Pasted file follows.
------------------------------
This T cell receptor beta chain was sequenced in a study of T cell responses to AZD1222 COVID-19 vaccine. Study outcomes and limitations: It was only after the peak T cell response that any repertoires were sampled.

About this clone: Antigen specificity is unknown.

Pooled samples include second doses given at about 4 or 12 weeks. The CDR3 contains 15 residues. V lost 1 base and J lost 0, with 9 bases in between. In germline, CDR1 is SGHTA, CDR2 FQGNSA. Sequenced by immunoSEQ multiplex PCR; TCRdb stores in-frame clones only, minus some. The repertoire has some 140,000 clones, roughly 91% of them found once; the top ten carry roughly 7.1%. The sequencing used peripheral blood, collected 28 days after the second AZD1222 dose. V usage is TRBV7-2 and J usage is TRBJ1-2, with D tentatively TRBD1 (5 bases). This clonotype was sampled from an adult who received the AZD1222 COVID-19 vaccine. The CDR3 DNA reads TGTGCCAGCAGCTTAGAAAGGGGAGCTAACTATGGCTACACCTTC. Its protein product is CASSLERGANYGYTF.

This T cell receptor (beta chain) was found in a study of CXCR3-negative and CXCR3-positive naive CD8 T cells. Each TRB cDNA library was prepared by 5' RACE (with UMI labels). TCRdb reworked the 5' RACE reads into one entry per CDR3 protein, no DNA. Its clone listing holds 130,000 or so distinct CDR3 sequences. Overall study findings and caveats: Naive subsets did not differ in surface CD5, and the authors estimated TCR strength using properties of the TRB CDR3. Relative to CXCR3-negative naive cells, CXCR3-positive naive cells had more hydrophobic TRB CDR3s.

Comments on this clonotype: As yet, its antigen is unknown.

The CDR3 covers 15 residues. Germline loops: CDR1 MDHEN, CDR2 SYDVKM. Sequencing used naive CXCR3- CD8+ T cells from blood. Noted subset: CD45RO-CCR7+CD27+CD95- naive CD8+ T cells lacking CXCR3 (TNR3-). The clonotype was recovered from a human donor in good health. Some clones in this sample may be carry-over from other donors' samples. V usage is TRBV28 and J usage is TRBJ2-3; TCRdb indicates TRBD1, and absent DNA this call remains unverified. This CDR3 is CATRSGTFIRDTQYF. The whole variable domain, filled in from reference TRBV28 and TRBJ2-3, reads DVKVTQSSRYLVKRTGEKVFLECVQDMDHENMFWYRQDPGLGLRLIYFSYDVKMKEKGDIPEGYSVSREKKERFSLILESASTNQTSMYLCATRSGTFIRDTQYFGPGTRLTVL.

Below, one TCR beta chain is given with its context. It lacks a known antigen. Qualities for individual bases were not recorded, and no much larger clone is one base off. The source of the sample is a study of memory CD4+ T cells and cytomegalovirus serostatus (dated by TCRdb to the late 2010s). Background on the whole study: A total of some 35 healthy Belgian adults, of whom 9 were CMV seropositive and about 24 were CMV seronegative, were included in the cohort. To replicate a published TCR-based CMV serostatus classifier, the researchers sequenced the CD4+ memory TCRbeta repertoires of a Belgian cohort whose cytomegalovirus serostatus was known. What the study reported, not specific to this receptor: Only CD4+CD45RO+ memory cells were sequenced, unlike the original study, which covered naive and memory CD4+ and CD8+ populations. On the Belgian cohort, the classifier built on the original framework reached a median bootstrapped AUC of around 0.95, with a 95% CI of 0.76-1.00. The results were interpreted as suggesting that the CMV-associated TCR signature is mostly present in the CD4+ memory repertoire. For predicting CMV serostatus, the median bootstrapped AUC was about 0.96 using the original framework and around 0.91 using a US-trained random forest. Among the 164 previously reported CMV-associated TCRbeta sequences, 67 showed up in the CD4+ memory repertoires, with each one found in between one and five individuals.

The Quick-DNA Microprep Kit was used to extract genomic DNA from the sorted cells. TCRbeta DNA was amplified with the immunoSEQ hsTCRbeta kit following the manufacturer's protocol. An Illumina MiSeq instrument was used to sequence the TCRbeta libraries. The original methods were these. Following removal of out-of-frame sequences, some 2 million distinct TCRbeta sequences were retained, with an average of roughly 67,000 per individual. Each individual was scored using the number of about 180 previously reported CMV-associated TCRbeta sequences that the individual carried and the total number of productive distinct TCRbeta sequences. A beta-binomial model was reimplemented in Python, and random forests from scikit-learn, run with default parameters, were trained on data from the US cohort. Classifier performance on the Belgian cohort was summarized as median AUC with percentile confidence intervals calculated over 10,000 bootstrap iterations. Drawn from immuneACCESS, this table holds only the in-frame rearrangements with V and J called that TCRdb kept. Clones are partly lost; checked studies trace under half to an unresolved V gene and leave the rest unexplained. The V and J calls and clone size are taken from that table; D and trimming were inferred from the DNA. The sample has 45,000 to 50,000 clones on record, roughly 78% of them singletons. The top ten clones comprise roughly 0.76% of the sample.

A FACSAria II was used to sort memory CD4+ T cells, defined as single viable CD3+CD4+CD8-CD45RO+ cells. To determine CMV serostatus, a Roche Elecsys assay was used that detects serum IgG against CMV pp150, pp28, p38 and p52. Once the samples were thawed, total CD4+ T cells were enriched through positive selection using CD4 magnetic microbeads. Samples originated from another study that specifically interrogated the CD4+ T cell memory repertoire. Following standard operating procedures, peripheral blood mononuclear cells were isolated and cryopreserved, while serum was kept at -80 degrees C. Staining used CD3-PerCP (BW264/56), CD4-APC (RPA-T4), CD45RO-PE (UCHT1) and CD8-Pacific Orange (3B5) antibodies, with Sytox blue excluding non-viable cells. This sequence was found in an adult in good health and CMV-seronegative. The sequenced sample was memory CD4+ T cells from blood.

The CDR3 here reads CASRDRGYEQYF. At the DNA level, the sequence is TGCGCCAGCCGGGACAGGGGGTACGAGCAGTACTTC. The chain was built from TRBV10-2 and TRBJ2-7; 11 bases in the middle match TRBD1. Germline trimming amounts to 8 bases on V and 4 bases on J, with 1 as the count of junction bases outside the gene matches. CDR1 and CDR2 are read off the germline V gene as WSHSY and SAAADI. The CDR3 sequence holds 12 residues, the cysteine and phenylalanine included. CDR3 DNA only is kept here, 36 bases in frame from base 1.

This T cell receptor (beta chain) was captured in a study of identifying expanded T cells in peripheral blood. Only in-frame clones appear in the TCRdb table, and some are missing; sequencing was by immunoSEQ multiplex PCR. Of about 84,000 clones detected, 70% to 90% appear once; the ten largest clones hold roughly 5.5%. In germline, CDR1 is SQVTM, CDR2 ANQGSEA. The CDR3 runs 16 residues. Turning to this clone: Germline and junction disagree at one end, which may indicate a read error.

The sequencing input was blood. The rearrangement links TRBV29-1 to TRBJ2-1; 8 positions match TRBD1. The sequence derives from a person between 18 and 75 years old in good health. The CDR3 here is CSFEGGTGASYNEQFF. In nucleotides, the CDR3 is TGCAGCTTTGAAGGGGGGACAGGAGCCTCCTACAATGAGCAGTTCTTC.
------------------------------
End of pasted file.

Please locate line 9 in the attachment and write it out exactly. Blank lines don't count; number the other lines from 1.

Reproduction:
A FACSAria II was used to sort memory CD4+ T cells, defined as single viable CD3+CD4+CD8-CD45RO+ cells. To determine CMV serostatus, a Roche Elecsys assay was used that detects serum IgG against CMV pp150, pp28, p38 and p52. Once the samples were thawed, total CD4+ T cells were enriched through positive selection using CD4 magnetic microbeads. Samples originated from another study that specifically interrogated the CD4+ T cell memory repertoire. Following standard operating procedures, peripheral blood mononuclear cells were isolated and cryopreserved, while serum was kept at -80 degrees C. Staining used CD3-PerCP (BW264/56), CD4-APC (RPA-T4), CD45RO-PE (UCHT1) and CD8-Pacific Orange (3B5) antibodies, with Sytox blue excluding non-viable cells. This sequence was found in an adult in good health and CMV-seronegative. The sequenced sample was memory CD4+ T cells from blood.